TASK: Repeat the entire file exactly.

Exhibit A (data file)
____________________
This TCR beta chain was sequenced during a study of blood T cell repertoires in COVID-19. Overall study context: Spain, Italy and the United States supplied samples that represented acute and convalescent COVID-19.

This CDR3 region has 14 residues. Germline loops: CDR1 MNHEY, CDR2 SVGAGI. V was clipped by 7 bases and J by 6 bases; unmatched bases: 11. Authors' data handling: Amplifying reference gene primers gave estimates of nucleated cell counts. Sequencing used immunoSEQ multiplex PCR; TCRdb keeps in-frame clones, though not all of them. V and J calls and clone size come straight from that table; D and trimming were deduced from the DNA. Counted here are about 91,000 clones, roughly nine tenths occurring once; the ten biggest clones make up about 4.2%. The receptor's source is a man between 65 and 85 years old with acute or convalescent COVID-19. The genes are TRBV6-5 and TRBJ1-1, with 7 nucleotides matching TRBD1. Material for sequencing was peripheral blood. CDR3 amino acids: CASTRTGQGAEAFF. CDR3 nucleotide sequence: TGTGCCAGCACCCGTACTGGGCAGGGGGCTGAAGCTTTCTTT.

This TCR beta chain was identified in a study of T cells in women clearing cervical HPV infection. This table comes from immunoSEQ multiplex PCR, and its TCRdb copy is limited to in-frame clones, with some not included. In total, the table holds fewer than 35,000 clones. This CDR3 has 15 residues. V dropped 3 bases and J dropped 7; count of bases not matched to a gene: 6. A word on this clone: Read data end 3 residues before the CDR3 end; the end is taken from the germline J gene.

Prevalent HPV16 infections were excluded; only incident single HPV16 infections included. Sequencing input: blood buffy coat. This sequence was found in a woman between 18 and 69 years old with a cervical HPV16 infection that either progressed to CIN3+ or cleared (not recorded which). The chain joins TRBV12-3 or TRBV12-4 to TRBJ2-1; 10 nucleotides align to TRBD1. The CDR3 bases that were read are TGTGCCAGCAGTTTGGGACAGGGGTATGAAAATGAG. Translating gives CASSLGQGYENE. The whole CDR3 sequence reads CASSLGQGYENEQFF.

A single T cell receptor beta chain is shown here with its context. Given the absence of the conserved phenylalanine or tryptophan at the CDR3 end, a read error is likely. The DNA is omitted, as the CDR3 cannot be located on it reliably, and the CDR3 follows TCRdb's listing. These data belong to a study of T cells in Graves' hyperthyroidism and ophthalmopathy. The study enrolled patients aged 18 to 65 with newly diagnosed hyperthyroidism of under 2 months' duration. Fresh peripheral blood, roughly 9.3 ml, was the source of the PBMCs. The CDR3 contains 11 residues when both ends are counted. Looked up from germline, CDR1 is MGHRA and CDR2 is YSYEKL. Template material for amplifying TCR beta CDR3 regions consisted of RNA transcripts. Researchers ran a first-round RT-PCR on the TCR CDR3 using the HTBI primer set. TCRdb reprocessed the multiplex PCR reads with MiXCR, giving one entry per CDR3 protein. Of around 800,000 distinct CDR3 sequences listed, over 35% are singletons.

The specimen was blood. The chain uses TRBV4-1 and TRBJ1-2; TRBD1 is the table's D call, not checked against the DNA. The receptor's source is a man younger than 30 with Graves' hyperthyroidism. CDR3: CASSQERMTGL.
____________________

This TCR beta chain was sequenced during a study of blood T cell repertoires in COVID-19. Overall study context: Spain, Italy and the United States supplied samples that represented acute and convalescent COVID-19.

This CDR3 region has 14 residues. Germline loops: CDR1 MNHEY, CDR2 SVGAGI. V was clipped by 7 bases and J by 6 bases; unmatched bases: 11. Authors' data handling: Amplifying reference gene primers gave estimates of nucleated cell counts. Sequencing used immunoSEQ multiplex PCR; TCRdb keeps in-frame clones, though not all of them. V and J calls and clone size come straight from that table; D and trimming were deduced from the DNA. Counted here are about 91,000 clones, roughly nine tenths occurring once; the ten biggest clones make up about 4.2%. The receptor's source is a man between 65 and 85 years old with acute or convalescent COVID-19. The genes are TRBV6-5 and TRBJ1-1, with 7 nucleotides matching TRBD1. Material for sequencing was peripheral blood. CDR3 amino acids: CASTRTGQGAEAFF. CDR3 nucleotide sequence: TGTGCCAGCACCCGTACTGGGCAGGGGGCTGAAGCTTTCTTT.

This TCR beta chain was identified in a study of T cells in women clearing cervical HPV infection. This table comes from immunoSEQ multiplex PCR, and its TCRdb copy is limited to in-frame clones, with some not included. In total, the table holds fewer than 35,000 clones. This CDR3 has 15 residues. V dropped 3 bases and J dropped 7; count of bases not matched to a gene: 6. A word on this clone: Read data end 3 residues before the CDR3 end; the end is taken from the germline J gene.

Prevalent HPV16 infections were excluded; only incident single HPV16 infections included. Sequencing input: blood buffy coat. This sequence was found in a woman between 18 and 69 years old with a cervical HPV16 infection that either progressed to CIN3+ or cleared (not recorded which). The chain joins TRBV12-3 or TRBV12-4 to TRBJ2-1; 10 nucleotides align to TRBD1. The CDR3 bases that were read are TGTGCCAGCAGTTTGGGACAGGGGTATGAAAATGAG. Translating gives CASSLGQGYENE. The whole CDR3 sequence reads CASSLGQGYENEQFF.

A single T cell receptor beta chain is shown here with its context. Given the absence of the conserved phenylalanine or tryptophan at the CDR3 end, a read error is likely. The DNA is omitted, as the CDR3 cannot be located on it reliably, and the CDR3 follows TCRdb's listing. These data belong to a study of T cells in Graves' hyperthyroidism and ophthalmopathy. The study enrolled patients aged 18 to 65 with newly diagnosed hyperthyroidism of under 2 months' duration. Fresh peripheral blood, roughly 9.3 ml, was the source of the PBMCs. The CDR3 contains 11 residues when both ends are counted. Looked up from germline, CDR1 is MGHRA and CDR2 is YSYEKL. Template material for amplifying TCR beta CDR3 regions consisted of RNA transcripts. Researchers ran a first-round RT-PCR on the TCR CDR3 using the HTBI primer set. TCRdb reprocessed the multiplex PCR reads with MiXCR, giving one entry per CDR3 protein. Of around 800,000 distinct CDR3 sequences listed, over 35% are singletons.

The specimen was blood. The chain uses TRBV4-1 and TRBJ1-2; TRBD1 is the table's D call, not checked against the DNA. The receptor's source is a man younger than 30 with Graves' hyperthyroidism. CDR3: CASSQERMTGL.